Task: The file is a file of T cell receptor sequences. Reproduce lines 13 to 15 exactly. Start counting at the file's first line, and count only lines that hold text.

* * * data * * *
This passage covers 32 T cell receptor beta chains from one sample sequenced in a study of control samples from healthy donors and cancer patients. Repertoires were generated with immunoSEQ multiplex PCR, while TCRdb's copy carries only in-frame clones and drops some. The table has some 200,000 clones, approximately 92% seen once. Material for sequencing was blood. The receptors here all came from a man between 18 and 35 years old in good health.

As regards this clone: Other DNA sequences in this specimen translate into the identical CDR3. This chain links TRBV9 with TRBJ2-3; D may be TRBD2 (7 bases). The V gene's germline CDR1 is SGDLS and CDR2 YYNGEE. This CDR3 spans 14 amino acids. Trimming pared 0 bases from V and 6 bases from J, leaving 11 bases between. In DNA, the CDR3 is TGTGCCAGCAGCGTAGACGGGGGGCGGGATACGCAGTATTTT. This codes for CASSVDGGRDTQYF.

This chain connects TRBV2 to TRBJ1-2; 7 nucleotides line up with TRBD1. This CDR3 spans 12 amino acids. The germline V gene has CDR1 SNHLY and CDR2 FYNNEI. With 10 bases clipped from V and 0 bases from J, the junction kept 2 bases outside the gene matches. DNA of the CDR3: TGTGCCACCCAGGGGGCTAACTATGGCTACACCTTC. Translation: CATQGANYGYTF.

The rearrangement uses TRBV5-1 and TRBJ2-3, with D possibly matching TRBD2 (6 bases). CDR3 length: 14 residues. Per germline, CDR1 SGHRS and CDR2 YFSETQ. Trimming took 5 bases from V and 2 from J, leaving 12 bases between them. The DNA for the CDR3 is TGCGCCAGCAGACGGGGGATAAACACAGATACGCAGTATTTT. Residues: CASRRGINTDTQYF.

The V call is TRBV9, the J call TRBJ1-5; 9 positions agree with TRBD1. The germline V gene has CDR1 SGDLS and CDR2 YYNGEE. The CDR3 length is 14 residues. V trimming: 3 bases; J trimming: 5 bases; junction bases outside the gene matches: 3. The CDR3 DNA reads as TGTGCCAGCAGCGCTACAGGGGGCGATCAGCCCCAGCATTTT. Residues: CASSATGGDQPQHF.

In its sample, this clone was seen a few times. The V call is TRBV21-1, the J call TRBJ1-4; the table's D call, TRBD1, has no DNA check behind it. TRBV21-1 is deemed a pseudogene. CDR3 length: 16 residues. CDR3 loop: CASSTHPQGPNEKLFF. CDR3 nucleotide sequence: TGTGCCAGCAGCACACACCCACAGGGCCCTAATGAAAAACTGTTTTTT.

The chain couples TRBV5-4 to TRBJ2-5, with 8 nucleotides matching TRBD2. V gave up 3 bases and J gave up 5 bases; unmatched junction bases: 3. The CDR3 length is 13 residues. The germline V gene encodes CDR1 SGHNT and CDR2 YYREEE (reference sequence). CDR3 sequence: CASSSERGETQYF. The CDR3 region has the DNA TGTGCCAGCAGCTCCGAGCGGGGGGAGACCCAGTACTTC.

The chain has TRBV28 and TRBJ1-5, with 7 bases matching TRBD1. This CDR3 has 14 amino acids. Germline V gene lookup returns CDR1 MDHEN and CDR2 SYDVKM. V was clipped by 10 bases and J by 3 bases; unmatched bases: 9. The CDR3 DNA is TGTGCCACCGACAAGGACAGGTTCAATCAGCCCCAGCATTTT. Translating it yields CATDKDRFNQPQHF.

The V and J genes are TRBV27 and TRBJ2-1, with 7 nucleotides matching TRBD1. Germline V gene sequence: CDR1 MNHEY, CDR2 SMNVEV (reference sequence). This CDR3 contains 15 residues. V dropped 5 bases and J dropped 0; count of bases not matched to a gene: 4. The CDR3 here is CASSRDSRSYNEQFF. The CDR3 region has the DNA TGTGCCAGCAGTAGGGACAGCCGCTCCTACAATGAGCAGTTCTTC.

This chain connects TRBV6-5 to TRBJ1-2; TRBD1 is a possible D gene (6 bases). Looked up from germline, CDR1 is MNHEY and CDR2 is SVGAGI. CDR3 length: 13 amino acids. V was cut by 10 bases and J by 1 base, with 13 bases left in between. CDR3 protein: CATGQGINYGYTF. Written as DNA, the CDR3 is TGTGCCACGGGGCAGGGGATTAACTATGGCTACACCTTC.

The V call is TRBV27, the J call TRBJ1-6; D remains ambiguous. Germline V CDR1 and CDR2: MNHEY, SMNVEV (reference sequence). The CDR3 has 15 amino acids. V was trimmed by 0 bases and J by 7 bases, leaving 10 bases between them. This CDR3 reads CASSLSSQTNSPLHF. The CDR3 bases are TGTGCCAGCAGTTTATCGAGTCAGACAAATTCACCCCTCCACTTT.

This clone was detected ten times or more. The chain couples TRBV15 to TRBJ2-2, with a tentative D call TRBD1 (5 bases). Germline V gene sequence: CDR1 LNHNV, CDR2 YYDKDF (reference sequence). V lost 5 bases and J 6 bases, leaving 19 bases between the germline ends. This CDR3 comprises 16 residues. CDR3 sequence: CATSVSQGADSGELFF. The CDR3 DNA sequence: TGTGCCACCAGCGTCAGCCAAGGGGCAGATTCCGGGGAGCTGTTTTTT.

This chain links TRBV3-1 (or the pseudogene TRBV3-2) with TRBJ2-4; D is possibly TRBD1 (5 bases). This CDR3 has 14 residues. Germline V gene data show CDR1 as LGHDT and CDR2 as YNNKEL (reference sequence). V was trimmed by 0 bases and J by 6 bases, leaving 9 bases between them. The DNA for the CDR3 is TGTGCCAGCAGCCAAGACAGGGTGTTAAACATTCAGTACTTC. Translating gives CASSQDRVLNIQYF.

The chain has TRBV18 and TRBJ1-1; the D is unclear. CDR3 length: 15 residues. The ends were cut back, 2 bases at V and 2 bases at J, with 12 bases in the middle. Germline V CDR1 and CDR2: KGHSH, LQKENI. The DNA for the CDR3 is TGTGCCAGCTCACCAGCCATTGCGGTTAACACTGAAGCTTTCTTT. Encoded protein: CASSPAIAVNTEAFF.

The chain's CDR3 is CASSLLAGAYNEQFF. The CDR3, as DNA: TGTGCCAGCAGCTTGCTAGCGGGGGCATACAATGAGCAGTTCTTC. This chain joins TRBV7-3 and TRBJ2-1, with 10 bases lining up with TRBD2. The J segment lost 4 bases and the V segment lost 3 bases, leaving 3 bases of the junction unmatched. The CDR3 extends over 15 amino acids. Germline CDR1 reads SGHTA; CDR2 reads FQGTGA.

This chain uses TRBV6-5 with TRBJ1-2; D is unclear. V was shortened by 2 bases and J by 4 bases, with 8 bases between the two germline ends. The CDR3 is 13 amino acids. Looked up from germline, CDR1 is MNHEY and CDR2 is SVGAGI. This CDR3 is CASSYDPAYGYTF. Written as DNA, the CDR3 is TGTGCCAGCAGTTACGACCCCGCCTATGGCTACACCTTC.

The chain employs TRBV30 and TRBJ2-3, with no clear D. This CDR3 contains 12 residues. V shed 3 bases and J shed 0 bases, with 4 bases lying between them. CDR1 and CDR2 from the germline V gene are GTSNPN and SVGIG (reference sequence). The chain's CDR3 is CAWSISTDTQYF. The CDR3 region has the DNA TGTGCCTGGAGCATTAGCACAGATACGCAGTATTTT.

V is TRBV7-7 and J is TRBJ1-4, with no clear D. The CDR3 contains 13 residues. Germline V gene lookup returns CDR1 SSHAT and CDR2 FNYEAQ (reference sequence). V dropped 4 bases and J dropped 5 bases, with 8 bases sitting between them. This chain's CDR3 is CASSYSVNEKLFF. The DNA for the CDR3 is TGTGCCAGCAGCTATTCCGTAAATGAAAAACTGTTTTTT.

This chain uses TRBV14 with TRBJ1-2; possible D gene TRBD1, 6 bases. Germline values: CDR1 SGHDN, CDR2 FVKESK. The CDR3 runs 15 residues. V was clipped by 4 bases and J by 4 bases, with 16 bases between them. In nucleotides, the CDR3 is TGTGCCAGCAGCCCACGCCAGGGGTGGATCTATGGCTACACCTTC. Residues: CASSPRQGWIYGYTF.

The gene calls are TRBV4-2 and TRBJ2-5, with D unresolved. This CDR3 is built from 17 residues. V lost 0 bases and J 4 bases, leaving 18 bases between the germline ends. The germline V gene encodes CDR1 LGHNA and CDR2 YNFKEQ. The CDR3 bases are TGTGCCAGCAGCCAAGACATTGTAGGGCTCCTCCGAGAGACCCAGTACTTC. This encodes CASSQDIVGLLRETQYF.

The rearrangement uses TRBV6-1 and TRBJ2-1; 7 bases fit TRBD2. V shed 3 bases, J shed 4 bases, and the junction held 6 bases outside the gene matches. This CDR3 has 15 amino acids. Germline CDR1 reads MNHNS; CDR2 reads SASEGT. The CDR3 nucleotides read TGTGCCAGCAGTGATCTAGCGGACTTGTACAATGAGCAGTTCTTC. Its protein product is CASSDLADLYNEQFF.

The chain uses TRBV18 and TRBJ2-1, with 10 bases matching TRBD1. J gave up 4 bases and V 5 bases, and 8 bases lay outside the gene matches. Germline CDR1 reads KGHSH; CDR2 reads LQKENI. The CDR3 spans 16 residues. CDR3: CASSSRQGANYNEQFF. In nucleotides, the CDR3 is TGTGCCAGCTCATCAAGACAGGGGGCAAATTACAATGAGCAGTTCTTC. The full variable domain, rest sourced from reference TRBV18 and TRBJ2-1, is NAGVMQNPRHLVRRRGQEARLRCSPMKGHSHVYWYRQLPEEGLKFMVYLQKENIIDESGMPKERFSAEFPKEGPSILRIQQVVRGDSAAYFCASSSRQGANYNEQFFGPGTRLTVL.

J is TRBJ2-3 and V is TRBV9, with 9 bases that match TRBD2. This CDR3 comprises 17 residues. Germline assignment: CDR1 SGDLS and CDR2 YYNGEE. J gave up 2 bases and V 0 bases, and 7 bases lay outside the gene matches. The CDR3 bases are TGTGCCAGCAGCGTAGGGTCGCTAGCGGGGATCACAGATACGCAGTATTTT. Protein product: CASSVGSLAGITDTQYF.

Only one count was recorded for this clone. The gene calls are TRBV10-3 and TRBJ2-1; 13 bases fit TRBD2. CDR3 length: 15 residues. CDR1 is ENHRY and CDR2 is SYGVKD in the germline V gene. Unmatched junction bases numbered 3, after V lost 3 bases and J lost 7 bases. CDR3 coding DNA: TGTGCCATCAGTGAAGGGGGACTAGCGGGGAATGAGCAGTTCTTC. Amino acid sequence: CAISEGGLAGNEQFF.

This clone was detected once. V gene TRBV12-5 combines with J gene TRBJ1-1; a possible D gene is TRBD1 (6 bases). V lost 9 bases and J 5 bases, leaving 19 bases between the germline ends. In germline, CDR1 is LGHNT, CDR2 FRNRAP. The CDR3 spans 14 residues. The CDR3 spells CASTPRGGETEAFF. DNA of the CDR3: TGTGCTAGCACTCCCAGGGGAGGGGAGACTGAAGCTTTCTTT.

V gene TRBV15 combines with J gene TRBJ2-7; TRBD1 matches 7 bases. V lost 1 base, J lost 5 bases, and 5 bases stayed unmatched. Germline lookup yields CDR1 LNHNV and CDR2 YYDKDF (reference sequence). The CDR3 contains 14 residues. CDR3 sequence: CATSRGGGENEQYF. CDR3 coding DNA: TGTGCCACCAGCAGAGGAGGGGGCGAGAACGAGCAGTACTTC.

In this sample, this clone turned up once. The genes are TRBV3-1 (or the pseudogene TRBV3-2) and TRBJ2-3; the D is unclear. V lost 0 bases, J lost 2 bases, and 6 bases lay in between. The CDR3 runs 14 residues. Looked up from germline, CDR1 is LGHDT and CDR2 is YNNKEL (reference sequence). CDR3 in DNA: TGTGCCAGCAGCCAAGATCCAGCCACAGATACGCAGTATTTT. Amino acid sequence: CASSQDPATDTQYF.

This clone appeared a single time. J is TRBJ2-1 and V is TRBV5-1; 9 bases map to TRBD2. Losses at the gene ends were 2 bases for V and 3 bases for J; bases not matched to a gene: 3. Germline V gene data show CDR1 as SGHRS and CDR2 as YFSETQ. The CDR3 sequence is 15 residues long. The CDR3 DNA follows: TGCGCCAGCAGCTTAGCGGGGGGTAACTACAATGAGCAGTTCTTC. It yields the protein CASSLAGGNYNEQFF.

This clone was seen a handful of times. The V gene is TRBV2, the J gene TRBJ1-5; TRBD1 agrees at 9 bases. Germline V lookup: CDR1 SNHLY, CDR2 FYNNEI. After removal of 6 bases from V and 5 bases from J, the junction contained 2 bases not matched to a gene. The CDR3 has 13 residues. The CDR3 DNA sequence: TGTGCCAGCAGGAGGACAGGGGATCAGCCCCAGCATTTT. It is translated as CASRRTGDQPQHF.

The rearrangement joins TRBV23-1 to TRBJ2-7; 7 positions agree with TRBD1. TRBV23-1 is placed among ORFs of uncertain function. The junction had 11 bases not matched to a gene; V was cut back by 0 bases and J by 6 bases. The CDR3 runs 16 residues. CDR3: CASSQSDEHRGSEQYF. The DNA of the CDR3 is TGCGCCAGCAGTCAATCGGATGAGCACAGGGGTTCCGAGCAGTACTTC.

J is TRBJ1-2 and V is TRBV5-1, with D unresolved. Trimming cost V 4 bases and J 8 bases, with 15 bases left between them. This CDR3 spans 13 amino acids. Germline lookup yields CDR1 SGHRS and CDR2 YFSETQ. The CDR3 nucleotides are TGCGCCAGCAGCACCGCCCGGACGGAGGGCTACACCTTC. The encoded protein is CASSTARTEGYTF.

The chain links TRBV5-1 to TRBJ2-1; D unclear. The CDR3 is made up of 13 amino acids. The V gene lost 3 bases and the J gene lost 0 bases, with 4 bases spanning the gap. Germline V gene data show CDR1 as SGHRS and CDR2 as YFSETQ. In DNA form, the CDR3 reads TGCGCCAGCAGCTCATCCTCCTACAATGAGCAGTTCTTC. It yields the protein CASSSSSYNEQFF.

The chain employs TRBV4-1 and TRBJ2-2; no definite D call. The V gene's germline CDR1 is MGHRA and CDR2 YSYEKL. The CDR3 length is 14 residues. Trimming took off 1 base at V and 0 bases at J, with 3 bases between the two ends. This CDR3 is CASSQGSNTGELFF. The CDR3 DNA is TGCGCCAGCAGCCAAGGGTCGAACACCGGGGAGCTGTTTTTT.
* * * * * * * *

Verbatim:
This chain links TRBV3-1 (or the pseudogene TRBV3-2) with TRBJ2-4; D is possibly TRBD1 (5 bases). This CDR3 has 14 residues. Germline V gene data show CDR1 as LGHDT and CDR2 as YNNKEL (reference sequence). V was trimmed by 0 bases and J by 6 bases, leaving 9 bases between them. The DNA for the CDR3 is TGTGCCAGCAGCCAAGACAGGGTGTTAAACATTCAGTACTTC. Translating gives CASSQDRVLNIQYF.

The chain has TRBV18 and TRBJ1-1; the D is unclear. CDR3 length: 15 residues. The ends were cut back, 2 bases at V and 2 bases at J, with 12 bases in the middle. Germline V CDR1 and CDR2: KGHSH, LQKENI. The DNA for the CDR3 is TGTGCCAGCTCACCAGCCATTGCGGTTAACACTGAAGCTTTCTTT. Encoded protein: CASSPAIAVNTEAFF.

The chain's CDR3 is CASSLLAGAYNEQFF. The CDR3, as DNA: TGTGCCAGCAGCTTGCTAGCGGGGGCATACAATGAGCAGTTCTTC. This chain joins TRBV7-3 and TRBJ2-1, with 10 bases lining up with TRBD2. The J segment lost 4 bases and the V segment lost 3 bases, leaving 3 bases of the junction unmatched. The CDR3 extends over 15 amino acids. Germline CDR1 reads SGHTA; CDR2 reads FQGTGA.